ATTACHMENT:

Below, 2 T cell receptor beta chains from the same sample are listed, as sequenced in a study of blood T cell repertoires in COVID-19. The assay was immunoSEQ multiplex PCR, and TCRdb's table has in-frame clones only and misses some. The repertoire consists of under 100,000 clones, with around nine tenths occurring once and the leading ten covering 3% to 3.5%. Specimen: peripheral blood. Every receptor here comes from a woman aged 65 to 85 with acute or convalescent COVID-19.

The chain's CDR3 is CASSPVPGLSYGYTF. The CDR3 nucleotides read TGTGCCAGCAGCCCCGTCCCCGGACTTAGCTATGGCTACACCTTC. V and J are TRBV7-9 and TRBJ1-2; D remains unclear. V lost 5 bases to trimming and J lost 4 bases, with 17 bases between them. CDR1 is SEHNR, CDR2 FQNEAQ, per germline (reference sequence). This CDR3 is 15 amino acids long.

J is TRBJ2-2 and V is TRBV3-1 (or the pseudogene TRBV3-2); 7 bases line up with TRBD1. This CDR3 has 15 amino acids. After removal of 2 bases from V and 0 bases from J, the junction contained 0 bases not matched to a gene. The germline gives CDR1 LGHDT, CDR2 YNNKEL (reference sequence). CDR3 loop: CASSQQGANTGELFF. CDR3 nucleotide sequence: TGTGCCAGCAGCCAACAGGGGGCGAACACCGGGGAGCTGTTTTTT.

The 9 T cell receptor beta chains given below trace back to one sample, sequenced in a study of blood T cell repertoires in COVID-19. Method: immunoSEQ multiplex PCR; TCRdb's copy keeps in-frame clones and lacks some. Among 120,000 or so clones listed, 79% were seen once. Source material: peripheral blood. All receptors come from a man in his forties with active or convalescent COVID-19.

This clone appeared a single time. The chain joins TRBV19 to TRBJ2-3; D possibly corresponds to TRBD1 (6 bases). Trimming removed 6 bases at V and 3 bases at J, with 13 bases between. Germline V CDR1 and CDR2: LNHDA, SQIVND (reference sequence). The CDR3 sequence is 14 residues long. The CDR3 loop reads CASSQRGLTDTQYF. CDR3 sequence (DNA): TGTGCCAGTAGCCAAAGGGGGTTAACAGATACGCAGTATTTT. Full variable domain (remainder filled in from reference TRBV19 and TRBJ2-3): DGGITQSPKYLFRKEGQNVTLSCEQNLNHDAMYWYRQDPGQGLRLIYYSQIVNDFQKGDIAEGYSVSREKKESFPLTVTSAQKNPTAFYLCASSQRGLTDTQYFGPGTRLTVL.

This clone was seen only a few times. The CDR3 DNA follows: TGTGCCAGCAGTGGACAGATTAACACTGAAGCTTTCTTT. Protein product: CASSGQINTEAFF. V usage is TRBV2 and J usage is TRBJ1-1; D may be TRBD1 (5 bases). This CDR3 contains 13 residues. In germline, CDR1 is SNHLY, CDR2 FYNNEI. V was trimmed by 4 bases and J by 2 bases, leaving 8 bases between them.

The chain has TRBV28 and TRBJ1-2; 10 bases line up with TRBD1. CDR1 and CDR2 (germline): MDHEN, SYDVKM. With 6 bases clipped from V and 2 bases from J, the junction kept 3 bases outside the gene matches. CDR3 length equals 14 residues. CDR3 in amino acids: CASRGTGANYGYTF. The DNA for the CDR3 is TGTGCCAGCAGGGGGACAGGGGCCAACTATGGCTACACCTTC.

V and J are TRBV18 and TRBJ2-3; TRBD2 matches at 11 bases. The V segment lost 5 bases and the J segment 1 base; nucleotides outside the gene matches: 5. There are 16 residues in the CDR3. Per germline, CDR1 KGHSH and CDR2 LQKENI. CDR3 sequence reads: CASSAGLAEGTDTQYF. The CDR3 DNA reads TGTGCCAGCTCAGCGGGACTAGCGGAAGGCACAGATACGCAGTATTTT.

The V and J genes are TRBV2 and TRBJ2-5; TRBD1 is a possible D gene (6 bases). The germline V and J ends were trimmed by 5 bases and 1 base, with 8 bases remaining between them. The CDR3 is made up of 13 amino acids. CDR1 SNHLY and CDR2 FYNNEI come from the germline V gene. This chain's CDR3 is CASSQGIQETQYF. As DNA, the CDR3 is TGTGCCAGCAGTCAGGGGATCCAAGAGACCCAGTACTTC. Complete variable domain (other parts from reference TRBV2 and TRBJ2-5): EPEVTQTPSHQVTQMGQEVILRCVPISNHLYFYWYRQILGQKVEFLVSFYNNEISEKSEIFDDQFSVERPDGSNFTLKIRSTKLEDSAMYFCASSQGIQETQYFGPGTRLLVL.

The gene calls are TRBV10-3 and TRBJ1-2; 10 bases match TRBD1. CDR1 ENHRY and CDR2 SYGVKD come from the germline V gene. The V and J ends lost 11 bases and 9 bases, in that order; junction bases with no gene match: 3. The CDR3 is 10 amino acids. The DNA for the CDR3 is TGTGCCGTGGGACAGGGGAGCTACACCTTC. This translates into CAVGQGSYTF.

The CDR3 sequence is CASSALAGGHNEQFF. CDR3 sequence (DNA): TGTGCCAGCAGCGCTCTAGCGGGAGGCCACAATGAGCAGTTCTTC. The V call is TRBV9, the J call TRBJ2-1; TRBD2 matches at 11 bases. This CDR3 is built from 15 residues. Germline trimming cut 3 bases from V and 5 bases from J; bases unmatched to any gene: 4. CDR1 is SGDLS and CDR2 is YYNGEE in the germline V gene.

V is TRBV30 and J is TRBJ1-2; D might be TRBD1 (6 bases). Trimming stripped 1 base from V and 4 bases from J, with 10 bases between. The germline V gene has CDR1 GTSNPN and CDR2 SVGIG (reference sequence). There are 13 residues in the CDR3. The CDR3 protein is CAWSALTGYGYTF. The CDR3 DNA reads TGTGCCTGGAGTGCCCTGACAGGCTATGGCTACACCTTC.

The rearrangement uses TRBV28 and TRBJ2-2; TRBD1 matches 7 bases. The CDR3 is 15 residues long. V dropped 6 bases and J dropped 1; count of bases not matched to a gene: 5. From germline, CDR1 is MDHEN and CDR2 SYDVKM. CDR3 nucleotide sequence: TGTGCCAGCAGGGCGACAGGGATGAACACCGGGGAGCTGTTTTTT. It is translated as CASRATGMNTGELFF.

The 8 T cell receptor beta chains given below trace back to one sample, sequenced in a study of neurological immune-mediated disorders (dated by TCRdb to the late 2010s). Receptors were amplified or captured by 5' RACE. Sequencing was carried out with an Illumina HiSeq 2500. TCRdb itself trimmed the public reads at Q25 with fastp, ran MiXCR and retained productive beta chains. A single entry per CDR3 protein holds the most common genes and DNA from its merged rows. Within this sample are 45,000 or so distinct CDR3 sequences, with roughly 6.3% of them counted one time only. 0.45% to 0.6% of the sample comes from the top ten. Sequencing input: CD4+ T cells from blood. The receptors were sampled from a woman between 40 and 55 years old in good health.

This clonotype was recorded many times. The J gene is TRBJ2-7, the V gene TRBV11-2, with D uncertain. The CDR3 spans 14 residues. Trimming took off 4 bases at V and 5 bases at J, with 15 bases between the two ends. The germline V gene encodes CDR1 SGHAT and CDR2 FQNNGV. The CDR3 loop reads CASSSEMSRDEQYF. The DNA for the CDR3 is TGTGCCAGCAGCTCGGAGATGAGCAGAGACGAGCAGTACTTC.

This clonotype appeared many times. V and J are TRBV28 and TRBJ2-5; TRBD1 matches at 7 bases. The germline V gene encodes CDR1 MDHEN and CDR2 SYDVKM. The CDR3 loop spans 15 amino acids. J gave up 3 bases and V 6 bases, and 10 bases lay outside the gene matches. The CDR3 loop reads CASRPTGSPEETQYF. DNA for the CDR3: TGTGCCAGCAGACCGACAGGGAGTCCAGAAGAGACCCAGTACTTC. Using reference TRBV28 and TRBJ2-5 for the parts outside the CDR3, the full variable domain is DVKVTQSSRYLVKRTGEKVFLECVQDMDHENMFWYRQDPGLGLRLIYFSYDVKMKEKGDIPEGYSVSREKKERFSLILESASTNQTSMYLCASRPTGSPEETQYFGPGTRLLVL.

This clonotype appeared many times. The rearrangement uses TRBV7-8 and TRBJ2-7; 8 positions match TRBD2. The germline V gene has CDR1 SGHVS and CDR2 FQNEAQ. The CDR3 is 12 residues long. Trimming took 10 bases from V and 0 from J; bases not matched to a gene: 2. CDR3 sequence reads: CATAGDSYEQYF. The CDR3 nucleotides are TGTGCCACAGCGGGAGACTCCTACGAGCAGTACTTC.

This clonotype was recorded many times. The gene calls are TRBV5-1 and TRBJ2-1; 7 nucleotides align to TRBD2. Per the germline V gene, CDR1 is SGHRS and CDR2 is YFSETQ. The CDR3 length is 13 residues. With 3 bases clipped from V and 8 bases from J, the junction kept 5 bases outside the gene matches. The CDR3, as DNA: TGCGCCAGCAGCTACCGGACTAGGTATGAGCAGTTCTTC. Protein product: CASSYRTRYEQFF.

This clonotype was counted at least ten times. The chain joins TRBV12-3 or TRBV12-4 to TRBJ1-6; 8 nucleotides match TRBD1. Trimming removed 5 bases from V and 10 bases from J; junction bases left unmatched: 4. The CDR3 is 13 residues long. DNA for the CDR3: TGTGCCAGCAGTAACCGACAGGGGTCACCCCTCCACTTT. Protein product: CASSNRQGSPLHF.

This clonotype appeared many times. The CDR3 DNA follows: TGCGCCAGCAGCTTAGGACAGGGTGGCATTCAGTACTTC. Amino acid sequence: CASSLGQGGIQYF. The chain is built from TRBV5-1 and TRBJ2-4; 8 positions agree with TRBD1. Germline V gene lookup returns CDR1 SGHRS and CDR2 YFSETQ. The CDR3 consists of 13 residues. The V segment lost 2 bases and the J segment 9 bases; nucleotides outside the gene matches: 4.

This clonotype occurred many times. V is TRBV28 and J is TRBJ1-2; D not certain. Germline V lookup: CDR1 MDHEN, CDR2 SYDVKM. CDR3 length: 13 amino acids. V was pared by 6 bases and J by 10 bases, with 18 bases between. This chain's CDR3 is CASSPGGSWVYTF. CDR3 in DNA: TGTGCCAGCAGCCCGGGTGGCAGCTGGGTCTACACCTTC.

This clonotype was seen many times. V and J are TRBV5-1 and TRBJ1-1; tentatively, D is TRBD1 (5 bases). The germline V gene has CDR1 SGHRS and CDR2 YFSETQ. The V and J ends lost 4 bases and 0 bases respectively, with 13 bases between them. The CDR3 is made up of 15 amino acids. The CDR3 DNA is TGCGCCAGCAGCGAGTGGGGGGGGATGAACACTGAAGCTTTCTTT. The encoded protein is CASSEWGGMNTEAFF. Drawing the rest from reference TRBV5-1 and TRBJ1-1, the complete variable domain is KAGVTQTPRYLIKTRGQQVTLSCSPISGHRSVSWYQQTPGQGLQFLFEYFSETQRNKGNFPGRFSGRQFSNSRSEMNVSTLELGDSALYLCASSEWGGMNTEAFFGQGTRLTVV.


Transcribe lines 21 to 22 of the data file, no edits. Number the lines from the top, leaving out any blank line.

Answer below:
This clonotype occurred many times. V is TRBV28 and J is TRBJ1-2; D not certain. Germline V lookup: CDR1 MDHEN, CDR2 SYDVKM. CDR3 length: 13 amino acids. V was pared by 6 bases and J by 10 bases, with 18 bases between. This chain's CDR3 is CASSPGGSWVYTF. CDR3 in DNA: TGTGCCAGCAGCCCGGGTGGCAGCTGGGTCTACACCTTC.

This clonotype was seen many times. V and J are TRBV5-1 and TRBJ1-1; tentatively, D is TRBD1 (5 bases). The germline V gene has CDR1 SGHRS and CDR2 YFSETQ. The V and J ends lost 4 bases and 0 bases respectively, with 13 bases between them. The CDR3 is made up of 15 amino acids. The CDR3 DNA is TGCGCCAGCAGCGAGTGGGGGGGGATGAACACTGAAGCTTTCTTT. The encoded protein is CASSEWGGMNTEAFF. Drawing the rest from reference TRBV5-1 and TRBJ1-1, the complete variable domain is KAGVTQTPRYLIKTRGQQVTLSCSPISGHRSVSWYQQTPGQGLQFLFEYFSETQRNKGNFPGRFSGRQFSNSRSEMNVSTLELGDSALYLCASSEWGGMNTEAFFGQGTRLTVV.